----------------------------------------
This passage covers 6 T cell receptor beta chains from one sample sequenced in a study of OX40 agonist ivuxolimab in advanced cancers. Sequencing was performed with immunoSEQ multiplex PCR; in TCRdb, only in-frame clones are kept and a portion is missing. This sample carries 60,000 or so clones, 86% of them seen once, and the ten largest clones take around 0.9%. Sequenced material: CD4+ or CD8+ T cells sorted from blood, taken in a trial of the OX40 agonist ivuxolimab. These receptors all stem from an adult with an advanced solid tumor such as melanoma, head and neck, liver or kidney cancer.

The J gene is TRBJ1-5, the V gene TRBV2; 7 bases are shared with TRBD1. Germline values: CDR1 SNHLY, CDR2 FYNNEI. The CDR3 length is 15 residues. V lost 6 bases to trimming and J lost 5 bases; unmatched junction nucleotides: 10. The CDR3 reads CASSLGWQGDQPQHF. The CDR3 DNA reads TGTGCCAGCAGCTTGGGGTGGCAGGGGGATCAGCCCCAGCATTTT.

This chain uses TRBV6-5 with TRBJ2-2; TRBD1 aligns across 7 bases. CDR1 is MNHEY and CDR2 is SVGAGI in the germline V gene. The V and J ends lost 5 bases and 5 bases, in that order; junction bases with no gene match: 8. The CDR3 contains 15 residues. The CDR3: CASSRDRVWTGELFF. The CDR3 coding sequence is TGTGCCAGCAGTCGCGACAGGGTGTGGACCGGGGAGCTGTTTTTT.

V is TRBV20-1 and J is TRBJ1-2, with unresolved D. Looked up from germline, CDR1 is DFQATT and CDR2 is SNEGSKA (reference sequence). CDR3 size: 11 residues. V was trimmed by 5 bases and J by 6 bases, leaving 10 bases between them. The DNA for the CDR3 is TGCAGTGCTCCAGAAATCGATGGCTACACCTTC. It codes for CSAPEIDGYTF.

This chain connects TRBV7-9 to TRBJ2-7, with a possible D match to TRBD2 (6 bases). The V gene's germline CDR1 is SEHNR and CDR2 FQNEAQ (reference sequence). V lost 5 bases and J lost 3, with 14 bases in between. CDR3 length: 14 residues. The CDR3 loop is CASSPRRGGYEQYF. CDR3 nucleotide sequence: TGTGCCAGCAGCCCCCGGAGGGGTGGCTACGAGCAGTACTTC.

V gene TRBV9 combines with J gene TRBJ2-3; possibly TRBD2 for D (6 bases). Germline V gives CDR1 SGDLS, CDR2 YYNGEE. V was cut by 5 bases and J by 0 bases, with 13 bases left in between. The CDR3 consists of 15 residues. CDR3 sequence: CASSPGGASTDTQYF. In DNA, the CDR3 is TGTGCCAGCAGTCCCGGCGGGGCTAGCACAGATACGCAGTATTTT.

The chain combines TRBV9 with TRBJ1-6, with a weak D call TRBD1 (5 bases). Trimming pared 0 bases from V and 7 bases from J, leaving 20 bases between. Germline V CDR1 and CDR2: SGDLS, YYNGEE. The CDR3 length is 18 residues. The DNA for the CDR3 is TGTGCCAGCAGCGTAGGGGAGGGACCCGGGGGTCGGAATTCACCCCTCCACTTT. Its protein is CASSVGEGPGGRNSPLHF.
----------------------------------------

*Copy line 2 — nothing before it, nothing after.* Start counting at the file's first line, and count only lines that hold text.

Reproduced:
The J gene is TRBJ1-5, the V gene TRBV2; 7 bases are shared with TRBD1. Germline values: CDR1 SNHLY, CDR2 FYNNEI. The CDR3 length is 15 residues. V lost 6 bases to trimming and J lost 5 bases; unmatched junction nucleotides: 10. The CDR3 reads CASSLGWQGDQPQHF. The CDR3 DNA reads TGTGCCAGCAGCTTGGGGTGGCAGGGGGATCAGCCCCAGCATTTT.